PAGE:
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State, federal officials forming the future of Fort Monroe
By Kate Wiltrout
Transferring ownership of an Army fort is a complex task, especially when the place boasts as much history – and as much valuable real estate – as Fort Monroe.
Almost three years after the federal government announced that the Army would exit Fort Monroe, state and federal officials are beginning to hammer out specifics.
They aim to sign an agreement by August that would specify how the 570-acre peninsula will be managed after 2011.
A draft of the agreement released this week is 45 pages long. Kathleen Kilpatrick, the state historic preservation officer, warned that it’s only going to get longer.
Kilpatrick is one of the state officials most closely involved in the transfer. The bulk of the property would revert to state control when the Army moves its personnel to Fort Eustis and Fort Knox, Ky.
The agreement will be revised to reflect public input and comments from more than 30 “consulting parties” involved in the process, Kilpatrick said. But she emphasized that the principles at its core are sound and won’t change.
“It’s a very strong agreement,” Kilpatrick said. “It’s very preservation-friendly, while recognizing that preservation depends on creating economic sustainability to support your culture.”
The three guiding principles are to respect the fort’s historic assets, provide public access and cover the cost of running what’s essentially a small town.
The agreement divides the fort into five zones, each with its own rules for demolishing buildings and constructing new ones. The strictest rules would apply to everything within the moat-encircled stone fort built in the 1830s.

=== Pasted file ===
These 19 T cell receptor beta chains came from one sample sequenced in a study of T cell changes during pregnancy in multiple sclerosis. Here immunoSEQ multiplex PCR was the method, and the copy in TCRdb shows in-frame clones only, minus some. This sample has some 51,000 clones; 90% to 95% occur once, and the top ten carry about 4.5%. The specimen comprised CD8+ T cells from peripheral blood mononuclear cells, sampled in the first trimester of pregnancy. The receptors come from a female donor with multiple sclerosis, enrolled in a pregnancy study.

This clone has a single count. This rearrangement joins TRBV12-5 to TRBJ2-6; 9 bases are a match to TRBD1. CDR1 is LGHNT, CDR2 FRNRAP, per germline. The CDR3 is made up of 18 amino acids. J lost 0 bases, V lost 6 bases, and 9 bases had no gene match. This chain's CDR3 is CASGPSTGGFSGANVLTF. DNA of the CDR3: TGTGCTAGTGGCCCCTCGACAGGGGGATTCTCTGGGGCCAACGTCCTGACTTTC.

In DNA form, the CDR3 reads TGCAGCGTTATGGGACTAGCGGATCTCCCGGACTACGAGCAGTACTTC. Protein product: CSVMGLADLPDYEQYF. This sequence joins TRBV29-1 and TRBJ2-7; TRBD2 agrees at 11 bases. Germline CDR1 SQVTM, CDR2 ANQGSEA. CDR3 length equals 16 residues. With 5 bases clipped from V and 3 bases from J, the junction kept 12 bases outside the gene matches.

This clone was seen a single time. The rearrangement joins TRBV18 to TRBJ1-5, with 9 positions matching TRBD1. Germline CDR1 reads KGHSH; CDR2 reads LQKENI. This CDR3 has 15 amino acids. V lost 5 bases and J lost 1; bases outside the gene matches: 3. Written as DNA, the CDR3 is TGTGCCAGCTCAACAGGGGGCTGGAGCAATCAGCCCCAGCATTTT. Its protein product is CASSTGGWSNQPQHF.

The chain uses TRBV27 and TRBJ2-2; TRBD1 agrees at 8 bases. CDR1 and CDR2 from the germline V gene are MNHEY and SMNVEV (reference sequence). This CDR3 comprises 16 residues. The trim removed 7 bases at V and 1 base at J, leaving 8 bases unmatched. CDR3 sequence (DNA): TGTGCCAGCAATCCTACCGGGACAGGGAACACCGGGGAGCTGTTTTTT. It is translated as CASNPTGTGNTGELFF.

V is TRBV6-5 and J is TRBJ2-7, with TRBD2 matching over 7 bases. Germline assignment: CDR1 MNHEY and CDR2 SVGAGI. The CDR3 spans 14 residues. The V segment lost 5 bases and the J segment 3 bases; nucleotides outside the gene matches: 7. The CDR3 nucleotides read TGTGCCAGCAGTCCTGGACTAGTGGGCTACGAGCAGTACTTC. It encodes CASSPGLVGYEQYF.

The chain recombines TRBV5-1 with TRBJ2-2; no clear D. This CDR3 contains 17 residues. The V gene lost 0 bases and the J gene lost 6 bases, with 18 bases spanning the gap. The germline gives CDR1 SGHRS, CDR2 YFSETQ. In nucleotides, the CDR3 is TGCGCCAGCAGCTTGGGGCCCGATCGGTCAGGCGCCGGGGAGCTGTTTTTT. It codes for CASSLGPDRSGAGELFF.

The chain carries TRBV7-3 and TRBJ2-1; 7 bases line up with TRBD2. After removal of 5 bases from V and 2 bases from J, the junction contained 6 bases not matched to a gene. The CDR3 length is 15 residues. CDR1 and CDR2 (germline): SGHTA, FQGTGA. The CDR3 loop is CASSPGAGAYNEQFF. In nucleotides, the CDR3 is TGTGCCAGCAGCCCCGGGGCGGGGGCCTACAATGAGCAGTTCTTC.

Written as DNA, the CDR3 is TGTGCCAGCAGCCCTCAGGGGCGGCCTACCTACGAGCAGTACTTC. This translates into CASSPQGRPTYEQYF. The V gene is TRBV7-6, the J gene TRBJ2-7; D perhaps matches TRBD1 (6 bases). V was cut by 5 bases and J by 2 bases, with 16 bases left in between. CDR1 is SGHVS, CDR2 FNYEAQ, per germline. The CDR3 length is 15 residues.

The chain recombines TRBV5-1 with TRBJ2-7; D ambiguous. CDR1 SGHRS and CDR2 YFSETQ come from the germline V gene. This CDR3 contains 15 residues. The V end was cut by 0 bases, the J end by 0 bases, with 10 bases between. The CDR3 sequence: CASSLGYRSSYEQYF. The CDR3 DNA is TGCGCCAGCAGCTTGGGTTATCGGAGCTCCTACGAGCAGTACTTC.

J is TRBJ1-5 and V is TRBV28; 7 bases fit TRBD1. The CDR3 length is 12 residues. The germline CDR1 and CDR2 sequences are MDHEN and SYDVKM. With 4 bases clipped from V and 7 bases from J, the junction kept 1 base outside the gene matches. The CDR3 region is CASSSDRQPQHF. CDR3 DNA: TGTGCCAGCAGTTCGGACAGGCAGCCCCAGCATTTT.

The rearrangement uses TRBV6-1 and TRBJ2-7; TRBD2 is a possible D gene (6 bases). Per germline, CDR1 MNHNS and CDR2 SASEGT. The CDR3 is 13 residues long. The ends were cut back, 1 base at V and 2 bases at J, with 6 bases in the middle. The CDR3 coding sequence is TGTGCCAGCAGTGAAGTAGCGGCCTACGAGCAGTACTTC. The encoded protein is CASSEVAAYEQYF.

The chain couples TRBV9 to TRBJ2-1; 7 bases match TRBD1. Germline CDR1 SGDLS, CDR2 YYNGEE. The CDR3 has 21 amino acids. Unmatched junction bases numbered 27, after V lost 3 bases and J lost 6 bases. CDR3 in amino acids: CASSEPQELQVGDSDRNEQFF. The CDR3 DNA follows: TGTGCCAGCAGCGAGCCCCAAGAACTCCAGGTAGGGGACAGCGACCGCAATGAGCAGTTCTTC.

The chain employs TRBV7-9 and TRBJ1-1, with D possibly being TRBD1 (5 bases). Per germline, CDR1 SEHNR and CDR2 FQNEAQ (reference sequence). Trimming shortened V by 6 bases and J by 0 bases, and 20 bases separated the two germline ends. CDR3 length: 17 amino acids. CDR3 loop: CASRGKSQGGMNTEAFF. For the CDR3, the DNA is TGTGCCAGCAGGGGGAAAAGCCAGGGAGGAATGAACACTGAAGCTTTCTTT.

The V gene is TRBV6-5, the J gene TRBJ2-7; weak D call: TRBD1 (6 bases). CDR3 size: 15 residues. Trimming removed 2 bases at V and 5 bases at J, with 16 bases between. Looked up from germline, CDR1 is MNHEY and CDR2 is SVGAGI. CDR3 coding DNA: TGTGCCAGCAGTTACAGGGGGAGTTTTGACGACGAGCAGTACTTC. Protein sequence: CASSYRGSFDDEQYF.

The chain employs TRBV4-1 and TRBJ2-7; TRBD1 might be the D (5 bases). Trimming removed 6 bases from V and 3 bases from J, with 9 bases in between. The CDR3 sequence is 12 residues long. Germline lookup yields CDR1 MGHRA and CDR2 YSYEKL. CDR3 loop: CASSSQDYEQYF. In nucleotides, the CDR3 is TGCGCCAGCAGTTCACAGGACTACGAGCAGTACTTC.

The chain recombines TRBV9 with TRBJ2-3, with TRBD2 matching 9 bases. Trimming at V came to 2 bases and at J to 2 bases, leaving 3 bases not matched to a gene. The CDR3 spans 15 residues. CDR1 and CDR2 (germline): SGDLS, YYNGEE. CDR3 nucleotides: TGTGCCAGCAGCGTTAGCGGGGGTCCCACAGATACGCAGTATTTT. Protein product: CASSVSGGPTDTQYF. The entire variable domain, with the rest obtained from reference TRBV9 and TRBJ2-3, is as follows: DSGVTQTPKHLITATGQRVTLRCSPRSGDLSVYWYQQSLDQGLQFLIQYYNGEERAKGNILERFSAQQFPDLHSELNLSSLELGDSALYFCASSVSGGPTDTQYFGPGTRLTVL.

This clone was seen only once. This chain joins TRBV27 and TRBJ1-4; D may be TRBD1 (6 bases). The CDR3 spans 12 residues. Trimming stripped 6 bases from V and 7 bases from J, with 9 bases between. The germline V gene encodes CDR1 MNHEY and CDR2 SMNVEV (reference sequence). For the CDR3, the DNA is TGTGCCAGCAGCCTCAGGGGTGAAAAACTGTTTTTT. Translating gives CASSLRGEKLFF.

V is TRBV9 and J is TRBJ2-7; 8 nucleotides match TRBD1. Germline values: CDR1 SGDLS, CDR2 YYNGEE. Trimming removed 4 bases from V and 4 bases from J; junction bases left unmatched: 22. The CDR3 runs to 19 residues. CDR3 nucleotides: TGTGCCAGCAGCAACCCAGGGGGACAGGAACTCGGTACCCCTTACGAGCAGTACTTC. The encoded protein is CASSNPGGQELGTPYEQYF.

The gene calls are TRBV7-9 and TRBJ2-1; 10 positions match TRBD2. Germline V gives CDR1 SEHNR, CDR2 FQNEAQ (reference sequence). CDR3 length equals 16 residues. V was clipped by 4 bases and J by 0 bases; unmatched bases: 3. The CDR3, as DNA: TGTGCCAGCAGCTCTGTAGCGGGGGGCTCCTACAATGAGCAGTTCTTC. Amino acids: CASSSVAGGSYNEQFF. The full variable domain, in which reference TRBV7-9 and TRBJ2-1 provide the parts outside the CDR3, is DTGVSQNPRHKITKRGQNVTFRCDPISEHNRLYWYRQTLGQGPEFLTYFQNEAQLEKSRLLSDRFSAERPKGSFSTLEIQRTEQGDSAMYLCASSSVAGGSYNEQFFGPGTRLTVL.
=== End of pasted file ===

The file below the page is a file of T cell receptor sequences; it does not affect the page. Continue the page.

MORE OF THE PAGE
Development at the grassy, eastern end of the base would be permitted, if it maintained the same scale, density and characteristics as its surroundings. Beyond that, the agreement states that the Army would facilitate negotiations for a long-term loan of the collections at the Casemate Museum. The museum, built inside the cavernous stone halls of the fort, preserves the cell where Confederate President Jefferson Davis spent months in captivity after his capture at the end of the Civil War.
Another facet of the fort’s history is its role in the crumbling of slavery. The Union general in charge during the Civil War decreed that escaped slaves be considered contraband of war, and granted them freedom inside the fort. As part of the agreement, the Army would do more archaeological testing in search of the Freedmen’s Cemetery rumored to have existed on base.
H.O. Malone, a retired Army historian who heads Citizens for a Fort Monroe National Park, doesn’t disagree that finding revenue to support it is crucial to the fort’s future.
But he doesn’t like how fast the agreement is coming together. He thinks the Army and state officials should focus instead on exactly who gets jurisdiction after the Army leaves.
“They’re putting the cart before the horse,” he said.